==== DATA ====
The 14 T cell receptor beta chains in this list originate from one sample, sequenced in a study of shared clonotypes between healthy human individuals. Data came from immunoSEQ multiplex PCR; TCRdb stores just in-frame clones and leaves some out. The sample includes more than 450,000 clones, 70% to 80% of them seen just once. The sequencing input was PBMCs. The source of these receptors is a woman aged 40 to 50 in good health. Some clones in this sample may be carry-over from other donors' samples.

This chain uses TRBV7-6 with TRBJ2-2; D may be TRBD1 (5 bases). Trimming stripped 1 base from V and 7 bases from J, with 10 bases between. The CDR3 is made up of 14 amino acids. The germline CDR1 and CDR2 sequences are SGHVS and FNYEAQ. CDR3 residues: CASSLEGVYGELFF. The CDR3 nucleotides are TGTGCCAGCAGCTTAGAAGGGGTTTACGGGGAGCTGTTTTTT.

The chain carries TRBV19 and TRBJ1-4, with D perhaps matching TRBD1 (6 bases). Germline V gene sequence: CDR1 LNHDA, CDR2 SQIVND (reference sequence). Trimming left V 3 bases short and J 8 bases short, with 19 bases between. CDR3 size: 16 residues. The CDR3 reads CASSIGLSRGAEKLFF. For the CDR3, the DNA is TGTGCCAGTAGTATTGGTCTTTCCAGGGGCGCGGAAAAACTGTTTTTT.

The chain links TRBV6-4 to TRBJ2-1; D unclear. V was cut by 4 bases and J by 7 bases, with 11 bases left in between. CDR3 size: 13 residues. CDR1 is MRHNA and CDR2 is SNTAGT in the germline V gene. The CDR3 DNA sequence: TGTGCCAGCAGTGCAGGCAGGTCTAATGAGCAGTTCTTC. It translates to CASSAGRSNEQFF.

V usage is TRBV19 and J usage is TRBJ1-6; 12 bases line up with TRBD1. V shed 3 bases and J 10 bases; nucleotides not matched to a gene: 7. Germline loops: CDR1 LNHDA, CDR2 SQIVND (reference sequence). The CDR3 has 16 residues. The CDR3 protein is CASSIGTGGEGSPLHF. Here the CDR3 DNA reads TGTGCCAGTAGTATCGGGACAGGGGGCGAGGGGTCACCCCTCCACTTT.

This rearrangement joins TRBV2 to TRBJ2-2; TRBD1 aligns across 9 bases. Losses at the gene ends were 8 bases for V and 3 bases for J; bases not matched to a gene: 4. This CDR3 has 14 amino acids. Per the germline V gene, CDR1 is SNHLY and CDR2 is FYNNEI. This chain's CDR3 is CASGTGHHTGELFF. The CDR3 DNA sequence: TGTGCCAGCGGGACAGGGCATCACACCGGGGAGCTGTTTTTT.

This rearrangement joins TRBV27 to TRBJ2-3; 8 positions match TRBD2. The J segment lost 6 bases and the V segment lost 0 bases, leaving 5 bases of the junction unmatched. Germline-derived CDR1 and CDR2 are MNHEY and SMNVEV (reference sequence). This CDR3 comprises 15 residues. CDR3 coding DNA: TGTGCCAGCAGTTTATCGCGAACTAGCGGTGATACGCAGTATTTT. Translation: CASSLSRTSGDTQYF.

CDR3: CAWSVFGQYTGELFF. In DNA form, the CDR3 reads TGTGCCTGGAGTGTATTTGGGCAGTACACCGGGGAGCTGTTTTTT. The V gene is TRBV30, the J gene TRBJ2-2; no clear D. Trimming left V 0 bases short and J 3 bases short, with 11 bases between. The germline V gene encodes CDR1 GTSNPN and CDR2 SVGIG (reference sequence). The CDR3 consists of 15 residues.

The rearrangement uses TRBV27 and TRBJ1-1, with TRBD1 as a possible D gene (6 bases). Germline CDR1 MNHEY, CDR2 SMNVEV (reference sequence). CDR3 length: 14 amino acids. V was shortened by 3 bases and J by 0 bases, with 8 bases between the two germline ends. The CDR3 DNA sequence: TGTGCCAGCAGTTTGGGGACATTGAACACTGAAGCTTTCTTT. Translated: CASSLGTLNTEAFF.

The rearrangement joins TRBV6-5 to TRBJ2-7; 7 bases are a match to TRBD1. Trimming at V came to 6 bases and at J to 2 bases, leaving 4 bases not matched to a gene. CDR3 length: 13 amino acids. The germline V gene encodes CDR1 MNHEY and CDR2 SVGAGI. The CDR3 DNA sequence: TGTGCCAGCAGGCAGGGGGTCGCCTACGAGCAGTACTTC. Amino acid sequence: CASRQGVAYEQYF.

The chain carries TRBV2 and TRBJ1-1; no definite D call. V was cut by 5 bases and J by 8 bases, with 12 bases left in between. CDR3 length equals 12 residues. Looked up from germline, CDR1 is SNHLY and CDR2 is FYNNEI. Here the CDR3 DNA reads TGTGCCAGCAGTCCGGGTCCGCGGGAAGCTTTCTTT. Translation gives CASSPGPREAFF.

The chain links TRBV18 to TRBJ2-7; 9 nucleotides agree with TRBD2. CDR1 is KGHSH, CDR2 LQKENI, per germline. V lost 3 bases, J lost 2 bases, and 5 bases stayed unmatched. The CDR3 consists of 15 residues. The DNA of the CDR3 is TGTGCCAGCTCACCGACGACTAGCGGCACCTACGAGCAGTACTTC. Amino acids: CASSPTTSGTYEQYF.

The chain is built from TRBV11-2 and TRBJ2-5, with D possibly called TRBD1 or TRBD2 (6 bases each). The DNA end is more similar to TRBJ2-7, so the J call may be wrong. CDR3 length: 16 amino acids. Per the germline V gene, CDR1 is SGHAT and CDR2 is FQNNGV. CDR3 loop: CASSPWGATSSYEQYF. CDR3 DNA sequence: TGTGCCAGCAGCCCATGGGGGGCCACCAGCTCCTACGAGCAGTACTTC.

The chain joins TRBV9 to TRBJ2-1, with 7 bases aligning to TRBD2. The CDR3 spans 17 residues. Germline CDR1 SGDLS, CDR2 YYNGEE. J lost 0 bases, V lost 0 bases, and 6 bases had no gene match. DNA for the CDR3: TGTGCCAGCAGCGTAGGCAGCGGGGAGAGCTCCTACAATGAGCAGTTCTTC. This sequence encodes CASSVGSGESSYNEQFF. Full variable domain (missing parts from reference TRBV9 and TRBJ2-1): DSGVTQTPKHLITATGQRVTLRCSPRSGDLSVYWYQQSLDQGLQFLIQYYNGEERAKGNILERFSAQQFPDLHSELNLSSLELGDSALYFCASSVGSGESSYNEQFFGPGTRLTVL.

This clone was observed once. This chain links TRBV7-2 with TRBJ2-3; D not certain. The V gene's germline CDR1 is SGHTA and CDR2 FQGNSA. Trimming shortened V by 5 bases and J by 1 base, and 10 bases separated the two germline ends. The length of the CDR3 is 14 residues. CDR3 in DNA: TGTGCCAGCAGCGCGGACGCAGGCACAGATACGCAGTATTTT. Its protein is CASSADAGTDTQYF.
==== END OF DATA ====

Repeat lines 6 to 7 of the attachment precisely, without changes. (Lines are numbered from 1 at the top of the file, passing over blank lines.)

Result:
This rearrangement joins TRBV2 to TRBJ2-2; TRBD1 aligns across 9 bases. Losses at the gene ends were 8 bases for V and 3 bases for J; bases not matched to a gene: 4. This CDR3 has 14 amino acids. Per the germline V gene, CDR1 is SNHLY and CDR2 is FYNNEI. This chain's CDR3 is CASGTGHHTGELFF. The CDR3 DNA sequence: TGTGCCAGCGGGACAGGGCATCACACCGGGGAGCTGTTTTTT.

This rearrangement joins TRBV27 to TRBJ2-3; 8 positions match TRBD2. The J segment lost 6 bases and the V segment lost 0 bases, leaving 5 bases of the junction unmatched. Germline-derived CDR1 and CDR2 are MNHEY and SMNVEV (reference sequence). This CDR3 comprises 15 residues. CDR3 coding DNA: TGTGCCAGCAGTTTATCGCGAACTAGCGGTGATACGCAGTATTTT. Translation: CASSLSRTSGDTQYF.